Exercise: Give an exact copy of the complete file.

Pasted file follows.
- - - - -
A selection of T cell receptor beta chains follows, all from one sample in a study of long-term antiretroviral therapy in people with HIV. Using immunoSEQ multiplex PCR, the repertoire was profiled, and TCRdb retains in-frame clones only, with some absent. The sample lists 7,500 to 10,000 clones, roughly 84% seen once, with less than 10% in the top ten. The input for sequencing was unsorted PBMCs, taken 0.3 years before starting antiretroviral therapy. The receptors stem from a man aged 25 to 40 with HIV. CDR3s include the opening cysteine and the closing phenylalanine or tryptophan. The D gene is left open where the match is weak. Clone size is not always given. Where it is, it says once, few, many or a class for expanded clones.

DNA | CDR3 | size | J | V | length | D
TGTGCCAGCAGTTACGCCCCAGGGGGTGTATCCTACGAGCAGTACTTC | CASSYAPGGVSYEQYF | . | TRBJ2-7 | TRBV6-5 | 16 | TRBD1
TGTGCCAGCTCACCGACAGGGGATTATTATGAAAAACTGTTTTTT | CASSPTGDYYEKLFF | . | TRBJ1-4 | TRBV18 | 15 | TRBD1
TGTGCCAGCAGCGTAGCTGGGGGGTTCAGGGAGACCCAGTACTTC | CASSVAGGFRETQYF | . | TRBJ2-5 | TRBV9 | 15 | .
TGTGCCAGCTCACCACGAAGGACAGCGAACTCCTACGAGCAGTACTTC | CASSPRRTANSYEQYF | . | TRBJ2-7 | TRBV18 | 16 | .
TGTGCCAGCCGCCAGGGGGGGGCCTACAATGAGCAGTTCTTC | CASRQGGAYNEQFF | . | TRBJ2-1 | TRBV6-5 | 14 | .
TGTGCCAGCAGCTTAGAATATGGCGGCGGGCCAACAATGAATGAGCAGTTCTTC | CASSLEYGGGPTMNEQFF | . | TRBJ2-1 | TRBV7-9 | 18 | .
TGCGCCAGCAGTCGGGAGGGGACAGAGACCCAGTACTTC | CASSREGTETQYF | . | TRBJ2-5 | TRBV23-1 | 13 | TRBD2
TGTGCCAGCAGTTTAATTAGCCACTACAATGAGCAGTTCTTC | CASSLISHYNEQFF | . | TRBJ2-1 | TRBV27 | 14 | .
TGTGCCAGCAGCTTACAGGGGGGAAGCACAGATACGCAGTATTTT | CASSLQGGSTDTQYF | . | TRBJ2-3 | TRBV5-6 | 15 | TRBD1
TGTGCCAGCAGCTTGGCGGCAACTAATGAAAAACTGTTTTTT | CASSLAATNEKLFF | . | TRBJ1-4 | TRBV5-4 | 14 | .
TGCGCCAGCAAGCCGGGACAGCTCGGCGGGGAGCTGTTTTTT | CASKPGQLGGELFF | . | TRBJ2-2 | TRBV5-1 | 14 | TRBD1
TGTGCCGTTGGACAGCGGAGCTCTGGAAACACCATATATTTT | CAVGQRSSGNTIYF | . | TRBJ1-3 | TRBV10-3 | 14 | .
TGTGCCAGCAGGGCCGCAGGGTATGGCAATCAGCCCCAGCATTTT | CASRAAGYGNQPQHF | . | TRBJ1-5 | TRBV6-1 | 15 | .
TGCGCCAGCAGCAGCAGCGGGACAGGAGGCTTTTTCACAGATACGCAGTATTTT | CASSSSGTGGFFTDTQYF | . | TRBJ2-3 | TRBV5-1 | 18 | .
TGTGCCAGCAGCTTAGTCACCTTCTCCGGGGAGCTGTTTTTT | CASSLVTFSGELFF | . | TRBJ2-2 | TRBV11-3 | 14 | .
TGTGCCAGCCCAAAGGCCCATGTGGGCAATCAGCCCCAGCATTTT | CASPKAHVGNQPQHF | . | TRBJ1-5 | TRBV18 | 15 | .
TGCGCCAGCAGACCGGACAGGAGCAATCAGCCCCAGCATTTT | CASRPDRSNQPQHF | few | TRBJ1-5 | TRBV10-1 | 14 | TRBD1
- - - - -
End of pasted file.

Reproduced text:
A selection of T cell receptor beta chains follows, all from one sample in a study of long-term antiretroviral therapy in people with HIV. Using immunoSEQ multiplex PCR, the repertoire was profiled, and TCRdb retains in-frame clones only, with some absent. The sample lists 7,500 to 10,000 clones, roughly 84% seen once, with less than 10% in the top ten. The input for sequencing was unsorted PBMCs, taken 0.3 years before starting antiretroviral therapy. The receptors stem from a man aged 25 to 40 with HIV. CDR3s include the opening cysteine and the closing phenylalanine or tryptophan. The D gene is left open where the match is weak. Clone size is not always given. Where it is, it says once, few, many or a class for expanded clones.

DNA | CDR3 | size | J | V | length | D
TGTGCCAGCAGTTACGCCCCAGGGGGTGTATCCTACGAGCAGTACTTC | CASSYAPGGVSYEQYF | . | TRBJ2-7 | TRBV6-5 | 16 | TRBD1
TGTGCCAGCTCACCGACAGGGGATTATTATGAAAAACTGTTTTTT | CASSPTGDYYEKLFF | . | TRBJ1-4 | TRBV18 | 15 | TRBD1
TGTGCCAGCAGCGTAGCTGGGGGGTTCAGGGAGACCCAGTACTTC | CASSVAGGFRETQYF | . | TRBJ2-5 | TRBV9 | 15 | .
TGTGCCAGCTCACCACGAAGGACAGCGAACTCCTACGAGCAGTACTTC | CASSPRRTANSYEQYF | . | TRBJ2-7 | TRBV18 | 16 | .
TGTGCCAGCCGCCAGGGGGGGGCCTACAATGAGCAGTTCTTC | CASRQGGAYNEQFF | . | TRBJ2-1 | TRBV6-5 | 14 | .
TGTGCCAGCAGCTTAGAATATGGCGGCGGGCCAACAATGAATGAGCAGTTCTTC | CASSLEYGGGPTMNEQFF | . | TRBJ2-1 | TRBV7-9 | 18 | .
TGCGCCAGCAGTCGGGAGGGGACAGAGACCCAGTACTTC | CASSREGTETQYF | . | TRBJ2-5 | TRBV23-1 | 13 | TRBD2
TGTGCCAGCAGTTTAATTAGCCACTACAATGAGCAGTTCTTC | CASSLISHYNEQFF | . | TRBJ2-1 | TRBV27 | 14 | .
TGTGCCAGCAGCTTACAGGGGGGAAGCACAGATACGCAGTATTTT | CASSLQGGSTDTQYF | . | TRBJ2-3 | TRBV5-6 | 15 | TRBD1
TGTGCCAGCAGCTTGGCGGCAACTAATGAAAAACTGTTTTTT | CASSLAATNEKLFF | . | TRBJ1-4 | TRBV5-4 | 14 | .
TGCGCCAGCAAGCCGGGACAGCTCGGCGGGGAGCTGTTTTTT | CASKPGQLGGELFF | . | TRBJ2-2 | TRBV5-1 | 14 | TRBD1
TGTGCCGTTGGACAGCGGAGCTCTGGAAACACCATATATTTT | CAVGQRSSGNTIYF | . | TRBJ1-3 | TRBV10-3 | 14 | .
TGTGCCAGCAGGGCCGCAGGGTATGGCAATCAGCCCCAGCATTTT | CASRAAGYGNQPQHF | . | TRBJ1-5 | TRBV6-1 | 15 | .
TGCGCCAGCAGCAGCAGCGGGACAGGAGGCTTTTTCACAGATACGCAGTATTTT | CASSSSGTGGFFTDTQYF | . | TRBJ2-3 | TRBV5-1 | 18 | .
TGTGCCAGCAGCTTAGTCACCTTCTCCGGGGAGCTGTTTTTT | CASSLVTFSGELFF | . | TRBJ2-2 | TRBV11-3 | 14 | .
TGTGCCAGCCCAAAGGCCCATGTGGGCAATCAGCCCCAGCATTTT | CASPKAHVGNQPQHF | . | TRBJ1-5 | TRBV18 | 15 | .
TGCGCCAGCAGACCGGACAGGAGCAATCAGCCCCAGCATTTT | CASRPDRSNQPQHF | few | TRBJ1-5 | TRBV10-1 | 14 | TRBD1